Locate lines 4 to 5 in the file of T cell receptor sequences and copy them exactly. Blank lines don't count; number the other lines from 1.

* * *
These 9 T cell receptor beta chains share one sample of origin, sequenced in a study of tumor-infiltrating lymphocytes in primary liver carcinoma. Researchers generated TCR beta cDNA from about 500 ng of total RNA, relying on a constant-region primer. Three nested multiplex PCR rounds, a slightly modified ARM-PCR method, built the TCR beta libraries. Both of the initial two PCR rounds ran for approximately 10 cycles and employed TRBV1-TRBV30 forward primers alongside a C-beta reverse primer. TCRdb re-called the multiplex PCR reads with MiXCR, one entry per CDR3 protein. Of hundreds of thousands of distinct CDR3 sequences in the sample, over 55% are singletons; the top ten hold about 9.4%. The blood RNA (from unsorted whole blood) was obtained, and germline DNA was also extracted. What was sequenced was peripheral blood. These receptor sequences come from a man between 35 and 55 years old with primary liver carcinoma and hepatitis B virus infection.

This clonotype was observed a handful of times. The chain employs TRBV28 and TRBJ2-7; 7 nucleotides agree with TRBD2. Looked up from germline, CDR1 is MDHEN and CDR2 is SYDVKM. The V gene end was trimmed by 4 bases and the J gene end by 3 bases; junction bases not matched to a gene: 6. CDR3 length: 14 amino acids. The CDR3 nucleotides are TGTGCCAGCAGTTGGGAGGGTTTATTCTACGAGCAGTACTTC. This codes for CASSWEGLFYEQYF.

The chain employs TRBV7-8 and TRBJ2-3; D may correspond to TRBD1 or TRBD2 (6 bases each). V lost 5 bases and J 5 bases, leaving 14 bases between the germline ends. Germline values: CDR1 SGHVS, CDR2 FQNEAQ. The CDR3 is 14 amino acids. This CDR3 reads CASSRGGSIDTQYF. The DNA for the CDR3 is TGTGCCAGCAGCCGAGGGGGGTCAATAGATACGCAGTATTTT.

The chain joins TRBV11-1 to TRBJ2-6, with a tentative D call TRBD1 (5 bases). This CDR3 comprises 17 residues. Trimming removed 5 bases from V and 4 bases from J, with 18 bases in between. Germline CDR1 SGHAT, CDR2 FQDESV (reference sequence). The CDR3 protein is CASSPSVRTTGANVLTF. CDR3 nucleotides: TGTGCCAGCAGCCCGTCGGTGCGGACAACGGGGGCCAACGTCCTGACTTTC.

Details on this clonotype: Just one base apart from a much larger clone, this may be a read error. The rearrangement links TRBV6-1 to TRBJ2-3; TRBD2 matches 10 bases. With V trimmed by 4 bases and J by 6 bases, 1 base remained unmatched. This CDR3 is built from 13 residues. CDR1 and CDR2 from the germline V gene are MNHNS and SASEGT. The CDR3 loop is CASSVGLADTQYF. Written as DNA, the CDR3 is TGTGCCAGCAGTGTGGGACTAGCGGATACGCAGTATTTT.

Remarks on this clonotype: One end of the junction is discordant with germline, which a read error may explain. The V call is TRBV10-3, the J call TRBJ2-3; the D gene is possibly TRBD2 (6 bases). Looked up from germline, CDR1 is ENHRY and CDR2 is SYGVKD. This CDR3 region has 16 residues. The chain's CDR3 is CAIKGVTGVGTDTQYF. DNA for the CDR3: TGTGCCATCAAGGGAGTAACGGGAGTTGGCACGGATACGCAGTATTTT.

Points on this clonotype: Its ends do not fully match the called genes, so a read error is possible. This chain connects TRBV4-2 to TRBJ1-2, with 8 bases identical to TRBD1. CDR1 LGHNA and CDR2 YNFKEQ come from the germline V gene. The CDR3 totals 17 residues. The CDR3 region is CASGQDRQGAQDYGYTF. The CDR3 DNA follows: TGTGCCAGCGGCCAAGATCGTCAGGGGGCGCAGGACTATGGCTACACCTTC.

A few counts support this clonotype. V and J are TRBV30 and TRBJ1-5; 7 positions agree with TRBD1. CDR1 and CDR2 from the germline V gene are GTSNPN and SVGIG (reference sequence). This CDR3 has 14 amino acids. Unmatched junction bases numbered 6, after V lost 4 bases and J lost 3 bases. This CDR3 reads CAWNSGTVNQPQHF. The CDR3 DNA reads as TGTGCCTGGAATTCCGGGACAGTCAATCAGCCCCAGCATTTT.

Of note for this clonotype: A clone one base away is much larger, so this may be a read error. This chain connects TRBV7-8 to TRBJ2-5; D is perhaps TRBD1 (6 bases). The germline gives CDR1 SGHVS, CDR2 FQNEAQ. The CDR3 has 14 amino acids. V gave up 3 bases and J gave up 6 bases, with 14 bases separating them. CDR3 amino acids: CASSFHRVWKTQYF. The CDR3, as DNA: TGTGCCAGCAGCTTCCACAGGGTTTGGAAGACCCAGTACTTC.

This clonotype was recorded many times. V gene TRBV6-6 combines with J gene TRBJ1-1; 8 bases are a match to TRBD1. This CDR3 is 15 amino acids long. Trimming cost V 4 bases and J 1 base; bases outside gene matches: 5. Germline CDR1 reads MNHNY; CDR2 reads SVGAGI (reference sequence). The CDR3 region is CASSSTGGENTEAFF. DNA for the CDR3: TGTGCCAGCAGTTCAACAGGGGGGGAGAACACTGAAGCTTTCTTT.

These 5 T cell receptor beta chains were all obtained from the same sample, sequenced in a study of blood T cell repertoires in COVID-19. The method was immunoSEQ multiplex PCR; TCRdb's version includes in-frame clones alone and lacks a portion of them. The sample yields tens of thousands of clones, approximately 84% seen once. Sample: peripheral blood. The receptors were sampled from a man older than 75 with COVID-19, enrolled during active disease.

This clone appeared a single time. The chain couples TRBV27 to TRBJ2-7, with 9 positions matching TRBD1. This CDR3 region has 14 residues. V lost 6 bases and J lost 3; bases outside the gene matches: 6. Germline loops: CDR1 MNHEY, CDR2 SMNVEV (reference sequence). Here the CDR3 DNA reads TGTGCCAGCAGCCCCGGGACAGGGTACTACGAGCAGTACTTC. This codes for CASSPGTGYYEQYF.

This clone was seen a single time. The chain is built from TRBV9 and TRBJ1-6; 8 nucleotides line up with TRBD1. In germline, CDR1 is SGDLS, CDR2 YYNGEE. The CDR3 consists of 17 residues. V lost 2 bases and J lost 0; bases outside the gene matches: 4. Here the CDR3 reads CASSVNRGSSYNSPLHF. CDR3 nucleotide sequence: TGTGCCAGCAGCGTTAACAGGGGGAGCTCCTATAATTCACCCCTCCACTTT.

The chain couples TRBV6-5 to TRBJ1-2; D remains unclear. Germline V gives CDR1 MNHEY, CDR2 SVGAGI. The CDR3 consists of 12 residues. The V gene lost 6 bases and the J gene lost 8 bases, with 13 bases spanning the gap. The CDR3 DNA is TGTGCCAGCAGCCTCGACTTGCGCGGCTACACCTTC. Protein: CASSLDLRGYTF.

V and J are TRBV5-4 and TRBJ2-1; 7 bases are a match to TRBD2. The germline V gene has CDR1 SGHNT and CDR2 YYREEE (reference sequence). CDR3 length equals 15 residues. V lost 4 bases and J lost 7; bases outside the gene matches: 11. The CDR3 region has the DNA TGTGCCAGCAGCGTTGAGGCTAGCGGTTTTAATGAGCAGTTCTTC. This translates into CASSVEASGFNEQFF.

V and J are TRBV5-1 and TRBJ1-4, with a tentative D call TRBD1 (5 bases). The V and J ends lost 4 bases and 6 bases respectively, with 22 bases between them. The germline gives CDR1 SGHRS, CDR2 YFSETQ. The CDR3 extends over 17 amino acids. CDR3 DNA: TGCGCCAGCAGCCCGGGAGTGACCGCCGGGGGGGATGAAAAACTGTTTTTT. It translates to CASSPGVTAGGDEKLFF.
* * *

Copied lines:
The chain joins TRBV11-1 to TRBJ2-6, with a tentative D call TRBD1 (5 bases). This CDR3 comprises 17 residues. Trimming removed 5 bases from V and 4 bases from J, with 18 bases in between. Germline CDR1 SGHAT, CDR2 FQDESV (reference sequence). The CDR3 protein is CASSPSVRTTGANVLTF. CDR3 nucleotides: TGTGCCAGCAGCCCGTCGGTGCGGACAACGGGGGCCAACGTCCTGACTTTC.

Details on this clonotype: Just one base apart from a much larger clone, this may be a read error. The rearrangement links TRBV6-1 to TRBJ2-3; TRBD2 matches 10 bases. With V trimmed by 4 bases and J by 6 bases, 1 base remained unmatched. This CDR3 is built from 13 residues. CDR1 and CDR2 from the germline V gene are MNHNS and SASEGT. The CDR3 loop is CASSVGLADTQYF. Written as DNA, the CDR3 is TGTGCCAGCAGTGTGGGACTAGCGGATACGCAGTATTTT.